Diagnosis of epilepsy begins with a history and physical exam. The healthcare professional will ask about contributing illnesses or injuries. An electroencephalogram (EEG) will be ordered. An EEG measures electrical activity within the brain. If a seizure occurs during the EEG, the abnormal activity can be detected. However, a normal EEG does not rule out epilepsy because it may simply not have been run at the time seizure activity occurred.
Other tests that may be ordered include the following: blood tests to look for diseases or conditions causing the seizurescranial CT scan to look for abnormalities in the braincranial MRI to provide a closer look at brain structurespositron emission tomography (PET) scans, to identify the abnormal brain area
Seizures can lead to physical injury from falling. Epilepsy may interfere with school or work.
Epilepsy is not contagious and poses no risk to others. Medications used to treat epilepsy can cause damage to an unborn child. Women with epilepsy need careful monitoring during pregnancy because they cannot be continued on the same types or doses of medication.
Medications used to treat epilepsy are known as anticonvulsants. Common anticonvulsants include the following: carbamazepine (i.e., Tegretol)ethosuxamide, also known as Zarontingabapentin (i.e., Neurontin)lamotrigine (i.e., Lamictal)phenobarbital (i.e., Solfoton)phenytoin (i.e., Dilantin)primidone (i.e., Mysoline)tiagabine (i.e., Gabitril)topiramate (i.e., Topamax)valproate sodium (i.e., Epilim)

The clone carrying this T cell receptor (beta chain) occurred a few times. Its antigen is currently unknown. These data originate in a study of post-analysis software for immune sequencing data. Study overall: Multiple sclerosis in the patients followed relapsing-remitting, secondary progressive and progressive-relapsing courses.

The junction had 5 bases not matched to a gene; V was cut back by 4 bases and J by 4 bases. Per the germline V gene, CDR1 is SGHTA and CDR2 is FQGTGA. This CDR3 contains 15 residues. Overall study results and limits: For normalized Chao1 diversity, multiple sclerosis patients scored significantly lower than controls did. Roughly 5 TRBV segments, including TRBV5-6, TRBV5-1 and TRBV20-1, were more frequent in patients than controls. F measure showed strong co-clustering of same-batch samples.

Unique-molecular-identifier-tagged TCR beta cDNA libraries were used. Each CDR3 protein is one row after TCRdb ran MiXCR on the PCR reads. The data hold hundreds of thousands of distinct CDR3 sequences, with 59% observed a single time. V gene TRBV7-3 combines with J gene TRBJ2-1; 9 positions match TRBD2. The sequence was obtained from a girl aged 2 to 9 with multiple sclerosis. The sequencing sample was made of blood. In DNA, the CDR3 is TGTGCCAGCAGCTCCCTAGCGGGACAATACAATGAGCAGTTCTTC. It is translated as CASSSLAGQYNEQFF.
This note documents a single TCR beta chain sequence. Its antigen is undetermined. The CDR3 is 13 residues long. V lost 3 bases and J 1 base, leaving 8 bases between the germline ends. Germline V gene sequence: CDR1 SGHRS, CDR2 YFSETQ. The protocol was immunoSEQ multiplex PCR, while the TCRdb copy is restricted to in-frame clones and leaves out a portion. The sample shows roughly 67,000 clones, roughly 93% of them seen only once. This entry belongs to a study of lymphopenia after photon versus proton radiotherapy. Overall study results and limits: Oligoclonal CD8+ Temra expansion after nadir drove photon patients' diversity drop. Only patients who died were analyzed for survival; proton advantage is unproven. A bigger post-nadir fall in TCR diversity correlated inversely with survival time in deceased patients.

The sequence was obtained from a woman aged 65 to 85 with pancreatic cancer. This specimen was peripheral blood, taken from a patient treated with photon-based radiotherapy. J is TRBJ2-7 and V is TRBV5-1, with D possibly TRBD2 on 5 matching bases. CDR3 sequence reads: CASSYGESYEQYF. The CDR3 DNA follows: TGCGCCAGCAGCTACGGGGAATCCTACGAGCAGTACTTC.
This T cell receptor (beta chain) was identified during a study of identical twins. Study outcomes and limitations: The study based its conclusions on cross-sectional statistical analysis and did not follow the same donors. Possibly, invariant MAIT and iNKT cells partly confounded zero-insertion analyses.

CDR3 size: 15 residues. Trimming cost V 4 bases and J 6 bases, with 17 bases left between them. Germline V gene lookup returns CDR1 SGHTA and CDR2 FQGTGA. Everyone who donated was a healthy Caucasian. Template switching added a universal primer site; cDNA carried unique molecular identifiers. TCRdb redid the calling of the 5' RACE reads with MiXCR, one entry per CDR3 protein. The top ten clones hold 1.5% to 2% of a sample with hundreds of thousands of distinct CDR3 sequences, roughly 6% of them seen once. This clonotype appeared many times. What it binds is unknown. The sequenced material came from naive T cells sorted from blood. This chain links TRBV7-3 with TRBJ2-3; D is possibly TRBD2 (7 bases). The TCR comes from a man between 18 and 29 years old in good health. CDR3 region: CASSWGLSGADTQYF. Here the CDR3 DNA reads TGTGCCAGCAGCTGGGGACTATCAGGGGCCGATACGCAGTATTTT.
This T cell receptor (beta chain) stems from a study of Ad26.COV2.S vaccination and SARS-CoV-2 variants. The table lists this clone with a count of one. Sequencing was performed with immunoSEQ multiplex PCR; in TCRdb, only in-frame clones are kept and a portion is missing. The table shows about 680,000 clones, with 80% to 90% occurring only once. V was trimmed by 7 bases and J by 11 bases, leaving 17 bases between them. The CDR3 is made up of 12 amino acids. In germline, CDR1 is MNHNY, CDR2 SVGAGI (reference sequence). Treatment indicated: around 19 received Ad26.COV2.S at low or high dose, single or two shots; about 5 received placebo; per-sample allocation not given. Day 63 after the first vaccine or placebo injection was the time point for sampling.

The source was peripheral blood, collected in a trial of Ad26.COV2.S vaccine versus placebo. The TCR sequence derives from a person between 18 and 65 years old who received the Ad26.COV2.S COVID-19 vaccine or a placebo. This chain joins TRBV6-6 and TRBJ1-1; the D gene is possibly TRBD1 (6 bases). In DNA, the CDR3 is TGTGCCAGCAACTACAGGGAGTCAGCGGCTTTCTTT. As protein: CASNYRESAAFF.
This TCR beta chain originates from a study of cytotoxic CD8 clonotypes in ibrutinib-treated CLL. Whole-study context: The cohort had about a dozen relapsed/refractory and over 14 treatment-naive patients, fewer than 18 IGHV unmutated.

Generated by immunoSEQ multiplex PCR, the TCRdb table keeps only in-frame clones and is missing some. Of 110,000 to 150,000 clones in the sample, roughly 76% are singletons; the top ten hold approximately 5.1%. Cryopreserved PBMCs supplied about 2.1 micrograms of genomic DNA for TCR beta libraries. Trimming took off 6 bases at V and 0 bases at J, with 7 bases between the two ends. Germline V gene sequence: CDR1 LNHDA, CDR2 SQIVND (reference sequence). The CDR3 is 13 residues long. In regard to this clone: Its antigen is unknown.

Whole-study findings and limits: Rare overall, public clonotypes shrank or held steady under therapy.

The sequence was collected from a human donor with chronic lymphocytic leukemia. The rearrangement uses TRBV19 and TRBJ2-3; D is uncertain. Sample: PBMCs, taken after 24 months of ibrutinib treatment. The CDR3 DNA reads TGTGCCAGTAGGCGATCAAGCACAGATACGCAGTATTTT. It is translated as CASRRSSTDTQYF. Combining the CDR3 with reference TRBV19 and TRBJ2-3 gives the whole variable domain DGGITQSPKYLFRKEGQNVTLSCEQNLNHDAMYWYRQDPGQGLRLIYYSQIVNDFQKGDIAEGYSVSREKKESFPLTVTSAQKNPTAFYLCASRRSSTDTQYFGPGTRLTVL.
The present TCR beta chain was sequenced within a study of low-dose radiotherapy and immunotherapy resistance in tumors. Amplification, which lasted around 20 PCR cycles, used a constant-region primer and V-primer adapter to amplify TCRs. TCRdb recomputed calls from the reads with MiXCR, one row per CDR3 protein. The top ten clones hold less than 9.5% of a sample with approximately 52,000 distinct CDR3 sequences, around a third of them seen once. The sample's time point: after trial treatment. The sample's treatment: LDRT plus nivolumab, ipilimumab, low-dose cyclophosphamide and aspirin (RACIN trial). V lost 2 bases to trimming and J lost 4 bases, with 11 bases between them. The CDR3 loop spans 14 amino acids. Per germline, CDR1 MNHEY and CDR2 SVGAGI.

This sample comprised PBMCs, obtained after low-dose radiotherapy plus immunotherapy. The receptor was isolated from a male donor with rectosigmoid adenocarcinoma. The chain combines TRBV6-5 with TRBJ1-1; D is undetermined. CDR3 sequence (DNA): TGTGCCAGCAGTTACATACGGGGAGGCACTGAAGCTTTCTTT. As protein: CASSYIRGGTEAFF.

If a person's seizures are not controlled with medicine, a vagal nerve stimulator may be used. A small pacemaker-like box is inserted under the skin of the chest. It sends regular electrical discharges to the vagus nerve. This discharge can disrupt the abnormal electrical charges. A vagal nerve stimulator does not involve any surgery on the brain.
People with severe, uncontrollable seizures may be candidates for brain surgery. The surgeon opens the skull with a craniotomy. He or she then removes the abnormal brain tissue.
Underlying problems, such as a brain tumor, may require further treatment. A person with epilepsy may be embarrassed or depressed. Counseling about the condition may help the individual and the family. Support groups exist for those with epilepsy.
Medications used to treat epilepsy may cause side effects. Side effects depend on the drug used; however, drowsiness at least initially is common to all. Insertion of a vagal nerve stimulator involves a small risk for bleeding, infection, or allergic reaction to the anesthetic. With a craniotomy, these risks are somewhat higher.
Many anticonvulsants decrease the effectiveness of oral contraceptives.
Many substances interfere with the action of anticonvulsants. These include over-the-counter medicines, prescription medications, and herbal remedies. Individuals with epilepsy should consult their healthcare professionals before taking any new products.
Treatment of epilepsy is lifelong. If seizures are well-controlled, the individual may live a normal lifestyle. Some people may have significant disabilities from their epilepsy. Individuals with epilepsy may be able to drive if they are seizure-free. Laws governing driving vary from place to place.
People with seizures can participate in most activities of regular life. They may be advised to avoid hazardous activities. Federal law prohibits discrimination in employment. There are also laws precluding people with epilepsy from certain jobs, such as commercial trucking. A person with epilepsy should use an identification bracelet or card informing others of the condition.
Individuals with epilepsy should routinely be seen by a healthcare professional for follow-up on the success or failure of the antiepileptic medications. Blood is tested regularly to monitor the levels of anticonvulsants and to screen for any untoward effects on the liver, kidney, or bone marrow. Any new or worsening symptoms should be reported to the healthcare professional.